Terry Smith on the FCF yield
Terry Smith, during the Fundsmith 2013 shareholder meeting , explains the FCF yield and how he uses it as a valuation tool.
The FCF yield is the amount of cash a company generates( after all expenditures) divided by the companies enterprise value.
Shareholders own the cash flow, even if the company might not pay back all of it to us via dividends, we take the view that we own them.
Terry Smith compares the FCF yield to what he thinks the long bond yield should be .
A rational investor investor would want the yield to be 1% over the expected rate of inflation. Thus the long bond yield should be around 4% .
Thus Terry Smith will only buy companies with a FCF yield of 5% and above .

(Disclaimer: I’m not sure if Terry Smith still sticks to this method of valuation)
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MT Capital's avatar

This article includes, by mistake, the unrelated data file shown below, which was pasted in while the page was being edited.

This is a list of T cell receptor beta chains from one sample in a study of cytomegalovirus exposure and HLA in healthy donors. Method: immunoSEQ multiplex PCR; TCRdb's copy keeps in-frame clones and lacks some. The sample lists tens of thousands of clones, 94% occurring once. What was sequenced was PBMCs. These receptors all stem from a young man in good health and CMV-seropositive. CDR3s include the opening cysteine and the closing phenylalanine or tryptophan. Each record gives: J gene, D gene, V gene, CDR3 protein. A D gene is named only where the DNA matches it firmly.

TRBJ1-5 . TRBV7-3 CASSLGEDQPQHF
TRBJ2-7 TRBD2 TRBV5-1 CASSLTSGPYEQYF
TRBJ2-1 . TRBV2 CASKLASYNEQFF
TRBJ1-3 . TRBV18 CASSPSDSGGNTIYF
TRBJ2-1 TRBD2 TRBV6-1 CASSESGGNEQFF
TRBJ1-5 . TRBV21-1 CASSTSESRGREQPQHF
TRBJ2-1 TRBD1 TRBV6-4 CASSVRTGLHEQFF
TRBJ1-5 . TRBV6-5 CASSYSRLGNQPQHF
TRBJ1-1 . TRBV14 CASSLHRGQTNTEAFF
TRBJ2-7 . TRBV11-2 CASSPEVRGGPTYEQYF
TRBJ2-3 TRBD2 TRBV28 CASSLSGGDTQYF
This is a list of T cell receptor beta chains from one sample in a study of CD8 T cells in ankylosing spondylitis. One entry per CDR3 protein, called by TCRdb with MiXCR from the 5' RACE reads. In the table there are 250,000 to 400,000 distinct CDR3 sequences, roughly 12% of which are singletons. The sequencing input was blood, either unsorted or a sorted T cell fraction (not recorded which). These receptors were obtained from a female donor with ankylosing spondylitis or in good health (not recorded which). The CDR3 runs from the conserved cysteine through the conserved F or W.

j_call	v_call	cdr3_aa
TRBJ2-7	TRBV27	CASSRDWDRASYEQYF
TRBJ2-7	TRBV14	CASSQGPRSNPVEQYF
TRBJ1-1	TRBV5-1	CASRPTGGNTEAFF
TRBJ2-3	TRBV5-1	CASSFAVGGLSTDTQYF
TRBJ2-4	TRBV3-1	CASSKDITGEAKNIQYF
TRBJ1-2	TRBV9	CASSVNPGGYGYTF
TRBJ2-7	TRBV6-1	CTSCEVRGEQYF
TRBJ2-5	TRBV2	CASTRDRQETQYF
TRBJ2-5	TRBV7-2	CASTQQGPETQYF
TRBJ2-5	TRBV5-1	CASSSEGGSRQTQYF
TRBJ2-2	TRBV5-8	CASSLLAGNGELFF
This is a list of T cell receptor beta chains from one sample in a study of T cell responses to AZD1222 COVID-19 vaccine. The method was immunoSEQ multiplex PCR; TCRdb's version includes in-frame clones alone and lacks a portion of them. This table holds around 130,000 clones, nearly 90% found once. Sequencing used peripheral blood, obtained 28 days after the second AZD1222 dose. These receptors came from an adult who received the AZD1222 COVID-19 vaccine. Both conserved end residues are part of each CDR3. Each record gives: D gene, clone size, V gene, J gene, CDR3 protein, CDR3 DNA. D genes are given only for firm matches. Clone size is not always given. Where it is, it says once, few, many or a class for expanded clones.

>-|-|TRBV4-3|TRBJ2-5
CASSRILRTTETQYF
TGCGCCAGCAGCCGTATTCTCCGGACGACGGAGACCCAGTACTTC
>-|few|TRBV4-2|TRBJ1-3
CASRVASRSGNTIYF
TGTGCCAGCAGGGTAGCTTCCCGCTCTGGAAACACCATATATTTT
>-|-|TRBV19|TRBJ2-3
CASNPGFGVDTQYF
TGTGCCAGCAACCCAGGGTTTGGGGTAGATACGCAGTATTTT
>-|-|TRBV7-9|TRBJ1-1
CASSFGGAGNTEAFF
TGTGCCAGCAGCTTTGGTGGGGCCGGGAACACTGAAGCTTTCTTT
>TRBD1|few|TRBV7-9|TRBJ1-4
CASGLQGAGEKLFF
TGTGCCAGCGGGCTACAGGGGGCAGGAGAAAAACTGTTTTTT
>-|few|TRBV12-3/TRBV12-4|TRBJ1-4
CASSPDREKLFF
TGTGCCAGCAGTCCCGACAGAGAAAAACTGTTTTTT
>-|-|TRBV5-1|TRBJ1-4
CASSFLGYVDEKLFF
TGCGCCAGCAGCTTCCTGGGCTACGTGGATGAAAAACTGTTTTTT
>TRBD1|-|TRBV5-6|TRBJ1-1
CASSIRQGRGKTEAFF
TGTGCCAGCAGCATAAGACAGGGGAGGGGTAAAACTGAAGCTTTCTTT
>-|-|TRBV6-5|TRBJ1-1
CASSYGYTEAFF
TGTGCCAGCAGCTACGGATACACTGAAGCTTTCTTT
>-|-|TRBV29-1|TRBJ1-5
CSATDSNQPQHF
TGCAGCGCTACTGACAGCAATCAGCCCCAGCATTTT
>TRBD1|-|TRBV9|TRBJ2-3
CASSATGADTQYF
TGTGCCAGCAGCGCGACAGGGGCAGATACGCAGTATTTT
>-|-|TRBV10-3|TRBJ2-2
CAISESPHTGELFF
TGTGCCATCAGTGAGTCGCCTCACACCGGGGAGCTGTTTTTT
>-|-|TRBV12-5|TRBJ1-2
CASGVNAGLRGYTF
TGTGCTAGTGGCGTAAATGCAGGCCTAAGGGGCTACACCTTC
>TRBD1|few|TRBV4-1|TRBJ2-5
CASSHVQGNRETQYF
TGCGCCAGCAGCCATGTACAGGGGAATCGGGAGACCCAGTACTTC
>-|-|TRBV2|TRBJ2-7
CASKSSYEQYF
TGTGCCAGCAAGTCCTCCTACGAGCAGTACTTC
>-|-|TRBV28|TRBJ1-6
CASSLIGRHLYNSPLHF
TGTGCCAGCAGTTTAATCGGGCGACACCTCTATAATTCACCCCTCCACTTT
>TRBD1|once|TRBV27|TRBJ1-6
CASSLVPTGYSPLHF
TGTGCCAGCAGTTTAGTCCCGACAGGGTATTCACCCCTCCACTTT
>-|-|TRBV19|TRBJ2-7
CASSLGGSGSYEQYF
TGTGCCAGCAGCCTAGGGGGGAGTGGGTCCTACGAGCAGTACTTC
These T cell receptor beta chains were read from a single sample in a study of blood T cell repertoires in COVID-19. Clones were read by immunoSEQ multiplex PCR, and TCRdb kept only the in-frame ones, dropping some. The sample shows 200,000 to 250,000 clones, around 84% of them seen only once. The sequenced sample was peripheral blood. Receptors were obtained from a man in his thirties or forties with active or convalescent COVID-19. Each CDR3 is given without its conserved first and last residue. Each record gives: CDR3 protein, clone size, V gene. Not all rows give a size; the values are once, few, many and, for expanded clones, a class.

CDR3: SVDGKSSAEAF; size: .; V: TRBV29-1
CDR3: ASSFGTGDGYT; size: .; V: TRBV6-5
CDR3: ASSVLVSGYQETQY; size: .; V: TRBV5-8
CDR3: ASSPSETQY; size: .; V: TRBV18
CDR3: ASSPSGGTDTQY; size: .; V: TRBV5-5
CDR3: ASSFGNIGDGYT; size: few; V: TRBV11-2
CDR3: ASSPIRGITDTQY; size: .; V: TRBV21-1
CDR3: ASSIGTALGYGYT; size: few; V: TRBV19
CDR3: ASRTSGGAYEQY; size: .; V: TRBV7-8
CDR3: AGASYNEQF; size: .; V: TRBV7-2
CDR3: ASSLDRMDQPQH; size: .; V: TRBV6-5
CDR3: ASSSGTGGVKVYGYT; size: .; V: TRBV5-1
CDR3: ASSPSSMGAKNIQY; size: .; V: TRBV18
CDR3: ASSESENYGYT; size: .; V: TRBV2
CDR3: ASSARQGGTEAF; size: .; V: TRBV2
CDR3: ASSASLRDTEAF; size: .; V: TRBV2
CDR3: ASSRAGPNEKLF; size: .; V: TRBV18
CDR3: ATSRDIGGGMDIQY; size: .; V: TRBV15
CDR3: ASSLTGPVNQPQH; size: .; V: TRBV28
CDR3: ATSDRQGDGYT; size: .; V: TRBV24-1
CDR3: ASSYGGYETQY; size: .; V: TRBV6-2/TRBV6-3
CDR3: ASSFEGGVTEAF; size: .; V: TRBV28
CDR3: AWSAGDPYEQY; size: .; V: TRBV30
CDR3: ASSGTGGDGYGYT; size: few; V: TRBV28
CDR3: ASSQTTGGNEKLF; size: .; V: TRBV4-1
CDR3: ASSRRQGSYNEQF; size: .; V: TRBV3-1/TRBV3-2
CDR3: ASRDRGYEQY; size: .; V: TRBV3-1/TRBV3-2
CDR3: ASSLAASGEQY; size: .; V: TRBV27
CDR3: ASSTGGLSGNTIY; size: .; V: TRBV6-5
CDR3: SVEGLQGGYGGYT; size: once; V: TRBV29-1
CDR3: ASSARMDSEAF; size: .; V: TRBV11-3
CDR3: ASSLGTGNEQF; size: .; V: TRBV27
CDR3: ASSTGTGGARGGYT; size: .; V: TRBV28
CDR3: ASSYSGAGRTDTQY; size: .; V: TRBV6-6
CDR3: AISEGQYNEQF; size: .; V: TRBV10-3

Interesting way to think about things
Eugene Ng's avatar
I recalled he evolved that a bit over the last few years.

From his latest 2022 annual letter, the weighted average FCF yield was 2.7%.

The second leg of our strategy is about valuation. The weighted average free cash flow (‘FCF’) yield (the free cash flow generated as a percentage of the market value) of the portfolio at the outset of the year was 2.7% and ended it at 3.2%.
The year-end median FCF yield on the S&P 500 was 3.4%, roughly in line with our portfolio.
FindingCompounders's avatar
@eugeneng thanks for sharing .
Brett Schafer's avatar
This is an interesting way to think about it, but I disagree that the FCF yield should be looked at in comparison to bonds. I think it should be looked at in comparison to the returns you are looking for as an investor. It all comes down to FCF + growth in the end
Eugene Ng's avatar
@ccm_brett yes especially FCF/share growth after buybacks/dilution n

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